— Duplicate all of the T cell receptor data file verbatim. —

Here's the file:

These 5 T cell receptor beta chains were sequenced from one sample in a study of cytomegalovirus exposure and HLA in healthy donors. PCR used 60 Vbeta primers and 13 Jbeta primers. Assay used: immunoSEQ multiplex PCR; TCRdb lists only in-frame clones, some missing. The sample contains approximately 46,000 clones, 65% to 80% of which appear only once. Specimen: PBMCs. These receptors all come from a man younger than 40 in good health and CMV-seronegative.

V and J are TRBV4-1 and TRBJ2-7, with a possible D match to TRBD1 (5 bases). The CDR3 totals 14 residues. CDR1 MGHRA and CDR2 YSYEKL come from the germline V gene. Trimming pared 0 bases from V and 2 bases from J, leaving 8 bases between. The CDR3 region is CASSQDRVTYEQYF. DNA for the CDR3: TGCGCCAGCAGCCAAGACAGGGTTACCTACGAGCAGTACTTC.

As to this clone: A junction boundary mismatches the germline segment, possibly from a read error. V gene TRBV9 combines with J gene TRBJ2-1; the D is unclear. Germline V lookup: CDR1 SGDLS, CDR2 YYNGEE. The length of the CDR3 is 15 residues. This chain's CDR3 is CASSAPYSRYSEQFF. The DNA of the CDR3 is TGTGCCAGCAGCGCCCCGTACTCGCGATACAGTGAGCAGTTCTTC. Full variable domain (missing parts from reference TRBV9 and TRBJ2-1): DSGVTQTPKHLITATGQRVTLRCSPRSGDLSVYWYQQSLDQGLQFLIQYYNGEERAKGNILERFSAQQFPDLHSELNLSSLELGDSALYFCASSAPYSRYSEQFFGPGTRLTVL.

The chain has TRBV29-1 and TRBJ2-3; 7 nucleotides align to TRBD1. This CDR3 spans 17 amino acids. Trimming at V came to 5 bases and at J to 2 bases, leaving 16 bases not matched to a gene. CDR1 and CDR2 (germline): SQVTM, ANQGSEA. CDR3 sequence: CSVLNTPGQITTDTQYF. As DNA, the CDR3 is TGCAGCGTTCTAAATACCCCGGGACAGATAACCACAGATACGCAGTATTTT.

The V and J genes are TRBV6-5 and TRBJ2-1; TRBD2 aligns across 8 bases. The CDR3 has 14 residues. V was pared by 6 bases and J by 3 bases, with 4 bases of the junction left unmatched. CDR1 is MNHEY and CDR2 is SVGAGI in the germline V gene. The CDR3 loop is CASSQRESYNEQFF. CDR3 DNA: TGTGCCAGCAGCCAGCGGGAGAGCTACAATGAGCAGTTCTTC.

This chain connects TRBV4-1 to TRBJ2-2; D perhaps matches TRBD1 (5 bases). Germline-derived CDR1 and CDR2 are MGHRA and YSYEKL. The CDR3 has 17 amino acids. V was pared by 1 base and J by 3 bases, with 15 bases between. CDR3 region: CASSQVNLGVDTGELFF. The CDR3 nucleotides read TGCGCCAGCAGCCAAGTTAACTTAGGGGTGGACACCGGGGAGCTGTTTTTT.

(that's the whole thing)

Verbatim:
These 5 T cell receptor beta chains were sequenced from one sample in a study of cytomegalovirus exposure and HLA in healthy donors. PCR used 60 Vbeta primers and 13 Jbeta primers. Assay used: immunoSEQ multiplex PCR; TCRdb lists only in-frame clones, some missing. The sample contains approximately 46,000 clones, 65% to 80% of which appear only once. Specimen: PBMCs. These receptors all come from a man younger than 40 in good health and CMV-seronegative.

V and J are TRBV4-1 and TRBJ2-7, with a possible D match to TRBD1 (5 bases). The CDR3 totals 14 residues. CDR1 MGHRA and CDR2 YSYEKL come from the germline V gene. Trimming pared 0 bases from V and 2 bases from J, leaving 8 bases between. The CDR3 region is CASSQDRVTYEQYF. DNA for the CDR3: TGCGCCAGCAGCCAAGACAGGGTTACCTACGAGCAGTACTTC.

As to this clone: A junction boundary mismatches the germline segment, possibly from a read error. V gene TRBV9 combines with J gene TRBJ2-1; the D is unclear. Germline V lookup: CDR1 SGDLS, CDR2 YYNGEE. The length of the CDR3 is 15 residues. This chain's CDR3 is CASSAPYSRYSEQFF. The DNA of the CDR3 is TGTGCCAGCAGCGCCCCGTACTCGCGATACAGTGAGCAGTTCTTC. Full variable domain (missing parts from reference TRBV9 and TRBJ2-1): DSGVTQTPKHLITATGQRVTLRCSPRSGDLSVYWYQQSLDQGLQFLIQYYNGEERAKGNILERFSAQQFPDLHSELNLSSLELGDSALYFCASSAPYSRYSEQFFGPGTRLTVL.

The chain has TRBV29-1 and TRBJ2-3; 7 nucleotides align to TRBD1. This CDR3 spans 17 amino acids. Trimming at V came to 5 bases and at J to 2 bases, leaving 16 bases not matched to a gene. CDR1 and CDR2 (germline): SQVTM, ANQGSEA. CDR3 sequence: CSVLNTPGQITTDTQYF. As DNA, the CDR3 is TGCAGCGTTCTAAATACCCCGGGACAGATAACCACAGATACGCAGTATTTT.

The V and J genes are TRBV6-5 and TRBJ2-1; TRBD2 aligns across 8 bases. The CDR3 has 14 residues. V was pared by 6 bases and J by 3 bases, with 4 bases of the junction left unmatched. CDR1 is MNHEY and CDR2 is SVGAGI in the germline V gene. The CDR3 loop is CASSQRESYNEQFF. CDR3 DNA: TGTGCCAGCAGCCAGCGGGAGAGCTACAATGAGCAGTTCTTC.

This chain connects TRBV4-1 to TRBJ2-2; D perhaps matches TRBD1 (5 bases). Germline-derived CDR1 and CDR2 are MGHRA and YSYEKL. The CDR3 has 17 amino acids. V was pared by 1 base and J by 3 bases, with 15 bases between. CDR3 region: CASSQVNLGVDTGELFF. The CDR3 nucleotides read TGCGCCAGCAGCCAAGTTAACTTAGGGGTGGACACCGGGGAGCTGTTTTTT.